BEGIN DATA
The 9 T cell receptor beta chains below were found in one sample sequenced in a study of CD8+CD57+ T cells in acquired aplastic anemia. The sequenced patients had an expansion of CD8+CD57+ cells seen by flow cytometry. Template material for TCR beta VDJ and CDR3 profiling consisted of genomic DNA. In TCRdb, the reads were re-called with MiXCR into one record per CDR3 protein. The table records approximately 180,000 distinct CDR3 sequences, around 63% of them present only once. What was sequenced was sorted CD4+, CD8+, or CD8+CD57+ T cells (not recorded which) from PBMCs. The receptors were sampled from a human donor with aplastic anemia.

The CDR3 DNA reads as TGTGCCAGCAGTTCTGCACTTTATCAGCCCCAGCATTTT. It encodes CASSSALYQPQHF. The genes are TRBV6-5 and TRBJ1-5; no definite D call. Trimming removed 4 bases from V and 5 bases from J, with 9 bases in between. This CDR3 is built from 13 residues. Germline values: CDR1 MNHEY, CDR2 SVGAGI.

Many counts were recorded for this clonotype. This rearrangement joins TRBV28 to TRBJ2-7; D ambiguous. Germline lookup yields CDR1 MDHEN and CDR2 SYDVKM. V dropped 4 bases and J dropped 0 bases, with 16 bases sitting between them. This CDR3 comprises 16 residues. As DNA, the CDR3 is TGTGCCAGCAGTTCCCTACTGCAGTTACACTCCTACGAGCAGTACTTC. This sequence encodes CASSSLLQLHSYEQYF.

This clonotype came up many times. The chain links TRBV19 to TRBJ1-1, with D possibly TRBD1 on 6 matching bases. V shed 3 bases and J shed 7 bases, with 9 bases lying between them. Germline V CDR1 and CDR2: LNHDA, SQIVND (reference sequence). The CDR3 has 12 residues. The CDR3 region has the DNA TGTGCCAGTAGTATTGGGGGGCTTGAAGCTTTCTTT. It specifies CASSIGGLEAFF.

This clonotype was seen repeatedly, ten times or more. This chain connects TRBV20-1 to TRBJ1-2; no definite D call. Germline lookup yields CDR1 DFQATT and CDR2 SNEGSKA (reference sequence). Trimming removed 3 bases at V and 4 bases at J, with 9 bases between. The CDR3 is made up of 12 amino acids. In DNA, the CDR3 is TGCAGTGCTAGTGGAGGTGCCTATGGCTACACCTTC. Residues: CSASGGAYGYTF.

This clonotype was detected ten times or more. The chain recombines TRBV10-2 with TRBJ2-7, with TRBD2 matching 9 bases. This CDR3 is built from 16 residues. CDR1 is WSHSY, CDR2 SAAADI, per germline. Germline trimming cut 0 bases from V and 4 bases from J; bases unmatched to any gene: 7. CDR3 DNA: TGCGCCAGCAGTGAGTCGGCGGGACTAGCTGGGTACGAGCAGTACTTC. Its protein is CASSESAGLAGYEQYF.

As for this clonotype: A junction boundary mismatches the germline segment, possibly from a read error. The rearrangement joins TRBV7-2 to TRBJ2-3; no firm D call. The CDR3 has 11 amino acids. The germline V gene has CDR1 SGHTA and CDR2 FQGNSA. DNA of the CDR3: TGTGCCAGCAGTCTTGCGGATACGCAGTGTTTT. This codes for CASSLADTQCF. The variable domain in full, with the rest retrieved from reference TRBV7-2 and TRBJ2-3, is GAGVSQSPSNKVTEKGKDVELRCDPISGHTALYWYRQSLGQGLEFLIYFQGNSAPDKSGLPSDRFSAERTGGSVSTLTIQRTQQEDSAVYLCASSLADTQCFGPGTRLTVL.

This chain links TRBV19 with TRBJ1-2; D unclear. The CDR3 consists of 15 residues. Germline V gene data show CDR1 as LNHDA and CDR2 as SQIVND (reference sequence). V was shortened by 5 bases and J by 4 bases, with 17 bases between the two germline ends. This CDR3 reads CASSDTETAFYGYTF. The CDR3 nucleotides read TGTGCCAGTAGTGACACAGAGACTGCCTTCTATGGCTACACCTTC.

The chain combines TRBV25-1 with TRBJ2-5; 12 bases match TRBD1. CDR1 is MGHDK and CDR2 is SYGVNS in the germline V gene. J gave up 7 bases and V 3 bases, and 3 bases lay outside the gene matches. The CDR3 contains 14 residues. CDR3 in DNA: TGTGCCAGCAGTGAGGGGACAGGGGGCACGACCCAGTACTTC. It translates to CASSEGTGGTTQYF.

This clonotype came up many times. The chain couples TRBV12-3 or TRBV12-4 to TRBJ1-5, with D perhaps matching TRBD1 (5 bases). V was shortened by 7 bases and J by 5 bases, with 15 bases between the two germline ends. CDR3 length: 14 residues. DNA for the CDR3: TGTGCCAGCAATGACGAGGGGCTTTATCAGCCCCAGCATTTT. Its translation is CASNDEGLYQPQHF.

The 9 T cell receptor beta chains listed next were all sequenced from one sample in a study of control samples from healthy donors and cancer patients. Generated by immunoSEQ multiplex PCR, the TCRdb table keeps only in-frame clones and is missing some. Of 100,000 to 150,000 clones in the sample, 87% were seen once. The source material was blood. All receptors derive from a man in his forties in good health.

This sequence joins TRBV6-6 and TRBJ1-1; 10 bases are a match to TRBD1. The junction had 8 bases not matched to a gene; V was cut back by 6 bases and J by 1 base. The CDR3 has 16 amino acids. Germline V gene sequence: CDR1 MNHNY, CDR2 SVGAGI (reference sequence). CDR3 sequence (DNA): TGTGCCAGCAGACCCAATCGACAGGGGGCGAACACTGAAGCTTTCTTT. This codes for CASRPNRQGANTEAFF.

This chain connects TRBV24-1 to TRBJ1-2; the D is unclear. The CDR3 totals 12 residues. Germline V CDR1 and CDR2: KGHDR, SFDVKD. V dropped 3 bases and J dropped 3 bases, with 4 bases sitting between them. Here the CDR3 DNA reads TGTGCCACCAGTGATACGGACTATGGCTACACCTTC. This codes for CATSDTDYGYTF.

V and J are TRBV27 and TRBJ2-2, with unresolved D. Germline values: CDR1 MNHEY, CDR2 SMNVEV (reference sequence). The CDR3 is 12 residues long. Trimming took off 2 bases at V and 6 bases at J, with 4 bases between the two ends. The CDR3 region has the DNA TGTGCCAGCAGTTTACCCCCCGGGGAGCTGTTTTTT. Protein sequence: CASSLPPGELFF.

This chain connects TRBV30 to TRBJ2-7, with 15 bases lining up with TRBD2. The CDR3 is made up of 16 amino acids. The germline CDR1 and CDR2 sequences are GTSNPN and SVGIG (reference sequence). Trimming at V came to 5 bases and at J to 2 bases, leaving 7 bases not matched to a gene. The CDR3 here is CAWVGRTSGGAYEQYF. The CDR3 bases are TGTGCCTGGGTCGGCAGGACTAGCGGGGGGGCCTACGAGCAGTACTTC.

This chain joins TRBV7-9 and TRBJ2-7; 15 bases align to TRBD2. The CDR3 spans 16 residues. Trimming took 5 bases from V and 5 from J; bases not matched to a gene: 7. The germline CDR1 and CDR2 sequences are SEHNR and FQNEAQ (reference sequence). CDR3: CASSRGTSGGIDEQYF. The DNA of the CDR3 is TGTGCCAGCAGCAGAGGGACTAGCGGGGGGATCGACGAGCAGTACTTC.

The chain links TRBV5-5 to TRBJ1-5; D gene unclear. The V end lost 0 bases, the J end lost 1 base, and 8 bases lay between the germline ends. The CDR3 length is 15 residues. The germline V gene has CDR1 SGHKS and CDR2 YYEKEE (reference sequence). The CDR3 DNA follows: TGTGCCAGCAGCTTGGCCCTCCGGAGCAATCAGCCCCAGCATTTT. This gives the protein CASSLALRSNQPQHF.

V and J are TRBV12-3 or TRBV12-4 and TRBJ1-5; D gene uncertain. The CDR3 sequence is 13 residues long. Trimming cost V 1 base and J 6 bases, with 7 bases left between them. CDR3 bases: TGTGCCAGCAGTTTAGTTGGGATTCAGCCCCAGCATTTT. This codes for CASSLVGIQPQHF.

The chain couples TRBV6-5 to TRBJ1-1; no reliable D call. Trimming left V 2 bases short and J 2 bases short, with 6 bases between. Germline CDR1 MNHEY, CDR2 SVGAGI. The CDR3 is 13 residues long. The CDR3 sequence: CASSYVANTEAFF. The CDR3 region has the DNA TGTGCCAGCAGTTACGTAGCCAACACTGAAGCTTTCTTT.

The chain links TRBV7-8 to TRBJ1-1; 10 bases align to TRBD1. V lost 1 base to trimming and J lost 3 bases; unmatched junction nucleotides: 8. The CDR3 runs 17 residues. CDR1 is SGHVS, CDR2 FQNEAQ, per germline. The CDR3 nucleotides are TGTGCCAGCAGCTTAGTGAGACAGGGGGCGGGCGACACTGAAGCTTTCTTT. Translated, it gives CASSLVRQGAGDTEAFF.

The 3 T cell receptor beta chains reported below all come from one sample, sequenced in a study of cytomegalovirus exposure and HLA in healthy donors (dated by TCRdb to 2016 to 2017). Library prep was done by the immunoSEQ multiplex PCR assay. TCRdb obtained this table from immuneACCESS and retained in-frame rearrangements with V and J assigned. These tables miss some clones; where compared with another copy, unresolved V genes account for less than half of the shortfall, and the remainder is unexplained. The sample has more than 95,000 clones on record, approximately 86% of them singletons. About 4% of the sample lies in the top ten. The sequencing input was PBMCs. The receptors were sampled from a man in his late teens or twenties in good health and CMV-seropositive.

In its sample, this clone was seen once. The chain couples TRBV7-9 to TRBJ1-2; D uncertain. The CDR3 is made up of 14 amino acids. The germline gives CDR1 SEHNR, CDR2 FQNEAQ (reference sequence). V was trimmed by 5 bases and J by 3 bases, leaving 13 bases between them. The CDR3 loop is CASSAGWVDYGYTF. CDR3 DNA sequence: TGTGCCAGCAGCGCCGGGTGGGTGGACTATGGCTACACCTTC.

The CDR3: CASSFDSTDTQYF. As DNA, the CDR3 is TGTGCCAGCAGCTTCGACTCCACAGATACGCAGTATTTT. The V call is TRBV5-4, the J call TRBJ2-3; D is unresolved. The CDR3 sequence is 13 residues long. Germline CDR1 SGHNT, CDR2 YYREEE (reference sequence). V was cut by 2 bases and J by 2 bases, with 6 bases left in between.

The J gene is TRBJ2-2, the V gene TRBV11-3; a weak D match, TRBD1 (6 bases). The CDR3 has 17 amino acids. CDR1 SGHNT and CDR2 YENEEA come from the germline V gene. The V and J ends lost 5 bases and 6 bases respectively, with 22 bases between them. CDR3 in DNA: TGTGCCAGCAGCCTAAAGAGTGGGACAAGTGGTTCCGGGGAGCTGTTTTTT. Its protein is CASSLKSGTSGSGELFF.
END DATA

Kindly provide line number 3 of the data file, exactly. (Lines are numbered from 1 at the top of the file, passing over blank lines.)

Many counts were recorded for this clonotype. This rearrangement joins TRBV28 to TRBJ2-7; D ambiguous. Germline lookup yields CDR1 MDHEN and CDR2 SYDVKM. V dropped 4 bases and J dropped 0 bases, with 16 bases sitting between them. This CDR3 comprises 16 residues. As DNA, the CDR3 is TGTGCCAGCAGTTCCCTACTGCAGTTACACTCCTACGAGCAGTACTTC. This sequence encodes CASSSLLQLHSYEQYF.